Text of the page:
FDA Task Force to Study Counterfeit Drugs
The Food and Drug Administration (FDA) announced today that it is launching a new initiative to address the growing problem of prescription drug counterfeiting.
The initiative calls for the creation of an internal FDA task force that will study the use of modern methods, such as bar coding and radio frequency tagging, to combat counterfeiting.
Other items on the task force's agenda include:
- Examining how FDA can work more effectively with other government agencies, such as the Customs and Border Protection Service and the Treasury Department, which have experience with combating counterfeiting,
- Developing "best practices" for distributing and selling drugs,
- Studying ways to teach pharmacists and other health care professionals how to identify counterfeit products, and
- Working with the drug industry, wholesalers, and community pharmacies to find ways to track drug products through the distribution chain.
According to FDA, the task force will release its initial findings about two months from now and request comments from the public. A final report will be issued four months later.
FDA described counterfeiting in the United States as "a relatively rare event" that the agency wants to address before it becomes a widespread problem, as it is elsewhere in the world. According to FDA, about 10 percent of all drug products in the world are believed to be counterfeits.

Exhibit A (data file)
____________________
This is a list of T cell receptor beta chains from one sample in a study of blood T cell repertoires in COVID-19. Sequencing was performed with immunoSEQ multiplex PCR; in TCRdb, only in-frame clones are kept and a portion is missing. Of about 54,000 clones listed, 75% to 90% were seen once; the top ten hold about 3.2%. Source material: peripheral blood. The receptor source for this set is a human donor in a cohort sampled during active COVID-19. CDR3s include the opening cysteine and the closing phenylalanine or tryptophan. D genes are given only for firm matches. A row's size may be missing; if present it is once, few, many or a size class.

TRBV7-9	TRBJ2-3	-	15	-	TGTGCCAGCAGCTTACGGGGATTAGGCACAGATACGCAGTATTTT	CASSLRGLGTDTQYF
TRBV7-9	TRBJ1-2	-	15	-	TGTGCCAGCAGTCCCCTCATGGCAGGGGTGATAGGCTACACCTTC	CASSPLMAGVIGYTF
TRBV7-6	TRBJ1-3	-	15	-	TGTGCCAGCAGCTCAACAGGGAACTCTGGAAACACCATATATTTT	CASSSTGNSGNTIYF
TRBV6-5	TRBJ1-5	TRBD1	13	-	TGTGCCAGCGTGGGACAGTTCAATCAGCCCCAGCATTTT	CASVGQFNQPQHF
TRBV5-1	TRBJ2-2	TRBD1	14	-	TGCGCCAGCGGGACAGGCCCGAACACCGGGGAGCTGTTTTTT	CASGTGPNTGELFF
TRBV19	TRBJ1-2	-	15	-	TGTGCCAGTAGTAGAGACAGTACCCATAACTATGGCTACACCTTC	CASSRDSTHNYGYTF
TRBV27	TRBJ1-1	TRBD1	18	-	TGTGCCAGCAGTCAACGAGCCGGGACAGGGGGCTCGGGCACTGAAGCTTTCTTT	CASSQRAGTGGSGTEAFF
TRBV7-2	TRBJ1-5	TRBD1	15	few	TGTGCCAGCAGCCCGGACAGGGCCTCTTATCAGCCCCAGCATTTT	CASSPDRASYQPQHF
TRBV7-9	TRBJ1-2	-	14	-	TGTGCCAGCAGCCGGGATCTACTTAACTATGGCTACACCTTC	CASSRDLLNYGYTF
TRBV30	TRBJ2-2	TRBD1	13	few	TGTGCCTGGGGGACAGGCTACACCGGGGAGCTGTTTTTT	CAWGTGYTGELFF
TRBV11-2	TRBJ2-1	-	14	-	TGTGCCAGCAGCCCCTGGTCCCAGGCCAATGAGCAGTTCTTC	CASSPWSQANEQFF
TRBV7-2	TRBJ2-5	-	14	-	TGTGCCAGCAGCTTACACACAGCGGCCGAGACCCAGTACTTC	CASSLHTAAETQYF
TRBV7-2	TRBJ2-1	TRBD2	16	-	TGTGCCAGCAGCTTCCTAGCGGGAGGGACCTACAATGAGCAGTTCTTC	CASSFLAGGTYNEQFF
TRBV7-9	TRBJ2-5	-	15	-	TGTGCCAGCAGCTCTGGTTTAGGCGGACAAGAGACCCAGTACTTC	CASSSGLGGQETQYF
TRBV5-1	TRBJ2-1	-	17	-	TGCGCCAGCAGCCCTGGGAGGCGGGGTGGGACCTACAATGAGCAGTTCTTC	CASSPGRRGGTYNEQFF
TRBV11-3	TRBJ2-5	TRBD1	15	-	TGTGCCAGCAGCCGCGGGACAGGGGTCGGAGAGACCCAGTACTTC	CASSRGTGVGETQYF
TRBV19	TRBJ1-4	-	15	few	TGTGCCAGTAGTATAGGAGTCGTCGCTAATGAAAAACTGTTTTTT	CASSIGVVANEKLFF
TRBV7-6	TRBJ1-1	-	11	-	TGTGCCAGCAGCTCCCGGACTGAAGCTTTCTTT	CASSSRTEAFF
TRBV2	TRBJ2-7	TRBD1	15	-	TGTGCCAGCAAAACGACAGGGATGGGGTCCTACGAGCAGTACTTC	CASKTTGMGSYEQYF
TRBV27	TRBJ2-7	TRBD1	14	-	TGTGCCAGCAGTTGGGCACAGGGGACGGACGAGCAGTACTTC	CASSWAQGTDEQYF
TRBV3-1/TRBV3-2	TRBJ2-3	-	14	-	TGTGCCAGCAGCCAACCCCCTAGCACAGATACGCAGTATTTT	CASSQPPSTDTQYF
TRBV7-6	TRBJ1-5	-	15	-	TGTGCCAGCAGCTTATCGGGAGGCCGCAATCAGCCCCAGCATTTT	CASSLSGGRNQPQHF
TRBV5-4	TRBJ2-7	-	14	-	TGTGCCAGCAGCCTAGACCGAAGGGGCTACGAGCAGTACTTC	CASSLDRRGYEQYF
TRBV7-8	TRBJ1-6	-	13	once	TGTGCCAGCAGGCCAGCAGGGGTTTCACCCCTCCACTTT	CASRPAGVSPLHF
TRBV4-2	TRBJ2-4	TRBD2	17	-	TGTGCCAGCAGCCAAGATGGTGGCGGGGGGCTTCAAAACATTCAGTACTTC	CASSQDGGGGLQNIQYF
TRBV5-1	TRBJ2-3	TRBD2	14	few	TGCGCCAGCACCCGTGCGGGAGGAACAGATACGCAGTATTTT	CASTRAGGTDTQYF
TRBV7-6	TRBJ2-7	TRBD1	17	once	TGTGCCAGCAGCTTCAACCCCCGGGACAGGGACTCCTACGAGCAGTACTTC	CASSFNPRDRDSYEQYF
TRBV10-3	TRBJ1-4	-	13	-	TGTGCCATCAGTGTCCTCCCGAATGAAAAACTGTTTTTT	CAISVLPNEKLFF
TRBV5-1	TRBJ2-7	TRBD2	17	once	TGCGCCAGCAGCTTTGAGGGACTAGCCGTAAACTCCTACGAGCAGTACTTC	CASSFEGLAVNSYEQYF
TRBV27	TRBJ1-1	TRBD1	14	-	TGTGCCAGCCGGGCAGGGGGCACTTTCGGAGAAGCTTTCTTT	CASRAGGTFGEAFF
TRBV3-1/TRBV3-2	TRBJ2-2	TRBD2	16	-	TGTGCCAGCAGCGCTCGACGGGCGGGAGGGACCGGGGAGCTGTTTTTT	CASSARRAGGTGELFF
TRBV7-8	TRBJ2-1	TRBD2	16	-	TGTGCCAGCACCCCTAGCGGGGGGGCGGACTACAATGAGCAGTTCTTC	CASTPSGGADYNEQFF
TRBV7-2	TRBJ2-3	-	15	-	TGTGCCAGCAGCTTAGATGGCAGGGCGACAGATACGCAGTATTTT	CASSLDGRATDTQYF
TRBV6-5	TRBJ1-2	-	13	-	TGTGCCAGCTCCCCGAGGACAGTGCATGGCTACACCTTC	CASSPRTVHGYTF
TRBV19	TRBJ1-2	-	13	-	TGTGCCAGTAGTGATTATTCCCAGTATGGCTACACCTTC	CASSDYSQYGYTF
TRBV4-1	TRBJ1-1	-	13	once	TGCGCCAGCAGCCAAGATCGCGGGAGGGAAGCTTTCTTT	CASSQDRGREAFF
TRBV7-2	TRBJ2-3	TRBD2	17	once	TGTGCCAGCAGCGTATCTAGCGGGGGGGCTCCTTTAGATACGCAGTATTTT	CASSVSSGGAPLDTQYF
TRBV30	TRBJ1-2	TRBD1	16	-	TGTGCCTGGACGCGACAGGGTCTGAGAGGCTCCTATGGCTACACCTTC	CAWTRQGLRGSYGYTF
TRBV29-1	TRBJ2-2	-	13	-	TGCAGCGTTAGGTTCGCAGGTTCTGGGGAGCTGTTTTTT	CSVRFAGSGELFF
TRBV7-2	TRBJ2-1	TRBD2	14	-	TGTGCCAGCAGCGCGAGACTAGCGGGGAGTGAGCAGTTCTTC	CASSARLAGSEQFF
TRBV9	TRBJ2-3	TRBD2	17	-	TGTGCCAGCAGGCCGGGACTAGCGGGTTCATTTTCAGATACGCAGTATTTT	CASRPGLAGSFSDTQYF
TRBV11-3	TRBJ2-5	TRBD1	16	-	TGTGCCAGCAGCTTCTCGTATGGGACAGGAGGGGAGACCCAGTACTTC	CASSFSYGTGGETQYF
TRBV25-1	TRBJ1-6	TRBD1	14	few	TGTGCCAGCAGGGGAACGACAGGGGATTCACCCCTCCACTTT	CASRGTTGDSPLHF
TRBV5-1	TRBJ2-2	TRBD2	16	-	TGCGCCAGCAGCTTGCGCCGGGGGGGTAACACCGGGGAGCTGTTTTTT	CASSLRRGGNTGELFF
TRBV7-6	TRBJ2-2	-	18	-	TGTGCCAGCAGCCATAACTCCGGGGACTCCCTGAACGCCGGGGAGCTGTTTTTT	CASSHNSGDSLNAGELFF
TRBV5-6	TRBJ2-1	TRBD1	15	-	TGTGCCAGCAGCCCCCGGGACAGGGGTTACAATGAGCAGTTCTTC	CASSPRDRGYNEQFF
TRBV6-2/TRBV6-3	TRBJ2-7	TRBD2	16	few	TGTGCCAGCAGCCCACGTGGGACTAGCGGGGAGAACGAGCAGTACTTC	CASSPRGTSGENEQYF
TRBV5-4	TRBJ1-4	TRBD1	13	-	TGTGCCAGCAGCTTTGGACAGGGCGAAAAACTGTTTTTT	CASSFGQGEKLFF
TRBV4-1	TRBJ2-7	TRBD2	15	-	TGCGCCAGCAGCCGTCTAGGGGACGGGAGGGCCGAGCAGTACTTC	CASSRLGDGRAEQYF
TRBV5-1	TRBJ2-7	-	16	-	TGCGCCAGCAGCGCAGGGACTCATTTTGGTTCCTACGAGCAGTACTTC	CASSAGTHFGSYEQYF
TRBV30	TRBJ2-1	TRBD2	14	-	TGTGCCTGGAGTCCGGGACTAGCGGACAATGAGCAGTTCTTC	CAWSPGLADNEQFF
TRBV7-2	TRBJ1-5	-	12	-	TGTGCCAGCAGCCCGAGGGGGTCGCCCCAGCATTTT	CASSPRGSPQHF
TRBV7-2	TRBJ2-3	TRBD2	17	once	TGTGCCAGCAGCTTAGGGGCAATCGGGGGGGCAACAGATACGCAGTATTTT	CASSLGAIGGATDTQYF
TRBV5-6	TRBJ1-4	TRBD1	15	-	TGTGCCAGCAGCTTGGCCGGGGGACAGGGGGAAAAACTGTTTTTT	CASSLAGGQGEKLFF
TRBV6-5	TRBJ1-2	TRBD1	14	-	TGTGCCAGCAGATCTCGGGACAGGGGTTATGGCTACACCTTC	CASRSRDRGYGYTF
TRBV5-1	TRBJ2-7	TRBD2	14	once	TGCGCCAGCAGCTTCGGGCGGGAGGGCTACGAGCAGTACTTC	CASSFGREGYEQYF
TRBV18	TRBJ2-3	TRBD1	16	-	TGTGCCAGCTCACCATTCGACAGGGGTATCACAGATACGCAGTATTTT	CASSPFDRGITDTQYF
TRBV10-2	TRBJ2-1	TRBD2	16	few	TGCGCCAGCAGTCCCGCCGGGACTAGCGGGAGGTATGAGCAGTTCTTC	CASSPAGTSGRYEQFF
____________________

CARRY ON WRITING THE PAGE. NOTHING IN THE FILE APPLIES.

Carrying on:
FDA reported that it has investigated an average of 20 drug counterfeiting cases each year since 2000, a fourfold increase from the late 1990s. Recent, widely publicized counterfeiting incidents have involved Lipitor, Pfizer Inc.'s atorvastatin calcium cholesterol-lowering product, and Procrit, the epoetin alfa product manufactured by Amgen Inc. and marketed by Ortho Biotech Products, L.P. According to FDA, no deaths are known to have resulted from the use of counterfeit prescription drugs in this country.
Additional information about the anticounterfeiting initiative is available at the FDA Web site.